We then see a magazine titled, Travel Magazine in which there is a yokel from the mountain who is leaping and jumping through cliff to cliff. Then there is a woman stepping out of a magazine cover titled College Rumor and they are singing the title song, as the yodeler joins in as well. Then we see a magazine cover with a caricature of Ed Wynn, but the parody name is "Ed Vinn" - more cheering from various magazine figures continue.

In the Crime Stories magazine, we see a thug stepping out ever so silently, and asks for this other mugs to step out of the magazine, and they are much bigger and tougher looking the other thug. Then, a Detective Thriller magazine with characters stepping out, with one holding a magnifying glass investigating, and the other? --- Watson. The timing of the thugs walking is very fluid.

One of the thugs "shushes" the mugs as he is plotting something. He places a "lighter fluid" inside a spray bottle, lights a match and uses it as a torch to open the cash register to steal money. The detectives are on the way investigating still, and the thugs are taking coins out to steal them.

In a Movie Magazine cover, Edward G. Robinson steps out with his line, "They can dish it out, but they can't take it", and then fires pistols at the thugs. The mugs are running away from Edward G. Robinson's firing, but one of whom fires back but misses. In Radio Magazine there is a call from the gramophone to capture the gang in which figures from the magazines all start the chase. There is an Italian police from a magazine going after the criminals with Mussolini demanding to attack them. It's rather strange to me on how Mussolini is ordering to attack the thug, and yet he was on Hitler's side during World War II.

All of the characters start to use weapons to try and get them out of the way. Like using gumballs as cannonballs to aim at them, but also they use a pencil sharpener to shoot pins at the mug, and in fact one of them gets hit by the pins aiming directly at the thug. The thug then hides inside a Screen Play magazine, with a cover of celebrity; Jean Harlow. The mug then runs out screaming as he was hiding with a steaming gorilla called Ping Pong, and it is an obvious spoof name for King Kong which was released in 1933 on March 2, so it would've been popular enough to be parodied in this short.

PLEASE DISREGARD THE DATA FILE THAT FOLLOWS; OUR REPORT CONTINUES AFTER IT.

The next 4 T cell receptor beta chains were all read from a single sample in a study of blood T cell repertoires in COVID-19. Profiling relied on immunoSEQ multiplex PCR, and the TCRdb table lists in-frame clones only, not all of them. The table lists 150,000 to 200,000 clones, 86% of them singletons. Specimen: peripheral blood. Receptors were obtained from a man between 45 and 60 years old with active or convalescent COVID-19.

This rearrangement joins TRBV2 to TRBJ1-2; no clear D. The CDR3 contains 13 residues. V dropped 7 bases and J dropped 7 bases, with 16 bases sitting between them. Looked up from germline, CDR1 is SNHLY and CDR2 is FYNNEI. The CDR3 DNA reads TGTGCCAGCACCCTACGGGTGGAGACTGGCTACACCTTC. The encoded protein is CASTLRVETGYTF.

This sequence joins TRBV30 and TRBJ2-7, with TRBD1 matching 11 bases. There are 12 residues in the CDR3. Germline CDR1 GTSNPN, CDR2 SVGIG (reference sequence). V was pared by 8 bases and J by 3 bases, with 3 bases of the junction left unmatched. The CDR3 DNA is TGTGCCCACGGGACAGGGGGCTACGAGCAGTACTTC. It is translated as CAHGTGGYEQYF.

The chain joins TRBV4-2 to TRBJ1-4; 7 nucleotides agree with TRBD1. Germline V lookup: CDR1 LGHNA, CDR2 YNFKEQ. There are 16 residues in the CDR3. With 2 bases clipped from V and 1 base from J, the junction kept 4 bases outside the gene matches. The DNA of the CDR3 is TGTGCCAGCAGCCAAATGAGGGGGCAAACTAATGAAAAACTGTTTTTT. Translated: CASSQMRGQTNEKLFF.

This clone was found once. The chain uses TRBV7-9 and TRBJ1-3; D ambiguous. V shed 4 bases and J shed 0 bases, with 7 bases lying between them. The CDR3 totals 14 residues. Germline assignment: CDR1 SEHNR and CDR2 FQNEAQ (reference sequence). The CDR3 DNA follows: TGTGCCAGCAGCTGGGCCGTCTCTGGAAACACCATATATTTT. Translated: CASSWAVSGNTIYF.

Ping Pong then chases the mug, rather grizzily and determined to eat him. The thug hides inside a glass trying to protect himself, but the gorilla pulls down a tap that is labelled "Razz Berry", in which a tongue comes out and raspberries at the mug. All of the crowd cheer again - and that's all folks.
This cartoon was very fine to me, it was a great way to show different genres and culture through magazines, as it had everyone's appeal. The story was well structured and good choice of what to use. Although, to me it is very similar to Three's a Crowd except it doesn't evolve in book characters, as much as (Have You Got Any Castles or Book Revue does). The gags were reused (particularly the middle of the short which lasted a while). It was a great choice for me to use Toonzone which helps me find sources to what is going on, and who the celebrities are that I don't even know. Of course, I'll be finishing Bosko up, and it will be hard for me to review the rest of the shorts.